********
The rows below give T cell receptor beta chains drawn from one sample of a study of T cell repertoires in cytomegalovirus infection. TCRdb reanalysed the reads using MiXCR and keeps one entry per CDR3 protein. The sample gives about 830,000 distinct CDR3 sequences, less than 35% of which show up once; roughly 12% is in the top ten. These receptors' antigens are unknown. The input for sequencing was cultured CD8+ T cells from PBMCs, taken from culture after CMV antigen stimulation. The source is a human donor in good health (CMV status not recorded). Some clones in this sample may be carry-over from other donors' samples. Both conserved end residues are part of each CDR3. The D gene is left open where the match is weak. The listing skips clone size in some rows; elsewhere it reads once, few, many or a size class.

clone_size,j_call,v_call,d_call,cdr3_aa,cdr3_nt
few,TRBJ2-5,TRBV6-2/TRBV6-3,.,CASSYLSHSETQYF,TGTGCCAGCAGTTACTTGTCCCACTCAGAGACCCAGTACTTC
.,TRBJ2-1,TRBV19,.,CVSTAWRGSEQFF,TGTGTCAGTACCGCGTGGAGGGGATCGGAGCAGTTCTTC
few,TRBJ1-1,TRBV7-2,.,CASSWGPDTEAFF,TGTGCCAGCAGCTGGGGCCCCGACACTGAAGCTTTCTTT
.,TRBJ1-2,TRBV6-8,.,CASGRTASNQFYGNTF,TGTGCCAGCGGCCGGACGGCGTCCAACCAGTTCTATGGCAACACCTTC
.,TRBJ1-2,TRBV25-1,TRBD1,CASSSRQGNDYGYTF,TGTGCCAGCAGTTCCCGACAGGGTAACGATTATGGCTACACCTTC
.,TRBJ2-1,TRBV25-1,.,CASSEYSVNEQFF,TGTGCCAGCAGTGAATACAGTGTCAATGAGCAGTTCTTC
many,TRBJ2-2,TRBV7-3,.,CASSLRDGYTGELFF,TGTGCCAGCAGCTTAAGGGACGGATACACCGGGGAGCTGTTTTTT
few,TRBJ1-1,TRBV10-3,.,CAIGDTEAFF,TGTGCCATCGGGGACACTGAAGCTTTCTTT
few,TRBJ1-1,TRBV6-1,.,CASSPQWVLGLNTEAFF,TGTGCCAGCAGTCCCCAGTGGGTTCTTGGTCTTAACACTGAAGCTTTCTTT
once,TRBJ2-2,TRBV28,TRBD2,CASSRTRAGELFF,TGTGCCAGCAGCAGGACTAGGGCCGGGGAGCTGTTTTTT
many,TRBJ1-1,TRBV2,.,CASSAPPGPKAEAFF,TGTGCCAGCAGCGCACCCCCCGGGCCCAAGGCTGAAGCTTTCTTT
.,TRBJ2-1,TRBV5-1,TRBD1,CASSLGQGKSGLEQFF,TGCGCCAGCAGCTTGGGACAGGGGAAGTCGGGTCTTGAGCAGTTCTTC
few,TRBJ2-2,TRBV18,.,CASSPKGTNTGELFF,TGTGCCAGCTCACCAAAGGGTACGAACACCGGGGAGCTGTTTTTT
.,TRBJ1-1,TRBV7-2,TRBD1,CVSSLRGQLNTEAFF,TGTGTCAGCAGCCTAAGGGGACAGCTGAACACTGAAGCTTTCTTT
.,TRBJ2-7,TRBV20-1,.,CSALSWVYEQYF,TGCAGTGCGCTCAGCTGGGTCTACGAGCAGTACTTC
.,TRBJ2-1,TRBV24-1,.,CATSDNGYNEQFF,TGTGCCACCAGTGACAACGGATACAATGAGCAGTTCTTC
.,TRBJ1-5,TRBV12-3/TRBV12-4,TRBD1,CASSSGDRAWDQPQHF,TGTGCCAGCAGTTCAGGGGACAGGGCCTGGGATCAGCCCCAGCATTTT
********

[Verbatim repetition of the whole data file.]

The rows below give T cell receptor beta chains drawn from one sample of a study of T cell repertoires in cytomegalovirus infection. TCRdb reanalysed the reads using MiXCR and keeps one entry per CDR3 protein. The sample gives about 830,000 distinct CDR3 sequences, less than 35% of which show up once; roughly 12% is in the top ten. These receptors' antigens are unknown. The input for sequencing was cultured CD8+ T cells from PBMCs, taken from culture after CMV antigen stimulation. The source is a human donor in good health (CMV status not recorded). Some clones in this sample may be carry-over from other donors' samples. Both conserved end residues are part of each CDR3. The D gene is left open where the match is weak. The listing skips clone size in some rows; elsewhere it reads once, few, many or a size class.

clone_size,j_call,v_call,d_call,cdr3_aa,cdr3_nt
few,TRBJ2-5,TRBV6-2/TRBV6-3,.,CASSYLSHSETQYF,TGTGCCAGCAGTTACTTGTCCCACTCAGAGACCCAGTACTTC
.,TRBJ2-1,TRBV19,.,CVSTAWRGSEQFF,TGTGTCAGTACCGCGTGGAGGGGATCGGAGCAGTTCTTC
few,TRBJ1-1,TRBV7-2,.,CASSWGPDTEAFF,TGTGCCAGCAGCTGGGGCCCCGACACTGAAGCTTTCTTT
.,TRBJ1-2,TRBV6-8,.,CASGRTASNQFYGNTF,TGTGCCAGCGGCCGGACGGCGTCCAACCAGTTCTATGGCAACACCTTC
.,TRBJ1-2,TRBV25-1,TRBD1,CASSSRQGNDYGYTF,TGTGCCAGCAGTTCCCGACAGGGTAACGATTATGGCTACACCTTC
.,TRBJ2-1,TRBV25-1,.,CASSEYSVNEQFF,TGTGCCAGCAGTGAATACAGTGTCAATGAGCAGTTCTTC
many,TRBJ2-2,TRBV7-3,.,CASSLRDGYTGELFF,TGTGCCAGCAGCTTAAGGGACGGATACACCGGGGAGCTGTTTTTT
few,TRBJ1-1,TRBV10-3,.,CAIGDTEAFF,TGTGCCATCGGGGACACTGAAGCTTTCTTT
few,TRBJ1-1,TRBV6-1,.,CASSPQWVLGLNTEAFF,TGTGCCAGCAGTCCCCAGTGGGTTCTTGGTCTTAACACTGAAGCTTTCTTT
once,TRBJ2-2,TRBV28,TRBD2,CASSRTRAGELFF,TGTGCCAGCAGCAGGACTAGGGCCGGGGAGCTGTTTTTT
many,TRBJ1-1,TRBV2,.,CASSAPPGPKAEAFF,TGTGCCAGCAGCGCACCCCCCGGGCCCAAGGCTGAAGCTTTCTTT
.,TRBJ2-1,TRBV5-1,TRBD1,CASSLGQGKSGLEQFF,TGCGCCAGCAGCTTGGGACAGGGGAAGTCGGGTCTTGAGCAGTTCTTC
few,TRBJ2-2,TRBV18,.,CASSPKGTNTGELFF,TGTGCCAGCTCACCAAAGGGTACGAACACCGGGGAGCTGTTTTTT
.,TRBJ1-1,TRBV7-2,TRBD1,CVSSLRGQLNTEAFF,TGTGTCAGCAGCCTAAGGGGACAGCTGAACACTGAAGCTTTCTTT
.,TRBJ2-7,TRBV20-1,.,CSALSWVYEQYF,TGCAGTGCGCTCAGCTGGGTCTACGAGCAGTACTTC
.,TRBJ2-1,TRBV24-1,.,CATSDNGYNEQFF,TGTGCCACCAGTGACAACGGATACAATGAGCAGTTCTTC
.,TRBJ1-5,TRBV12-3/TRBV12-4,TRBD1,CASSSGDRAWDQPQHF,TGTGCCAGCAGTTCAGGGGACAGGGCCTGGGATCAGCCCCAGCATTTT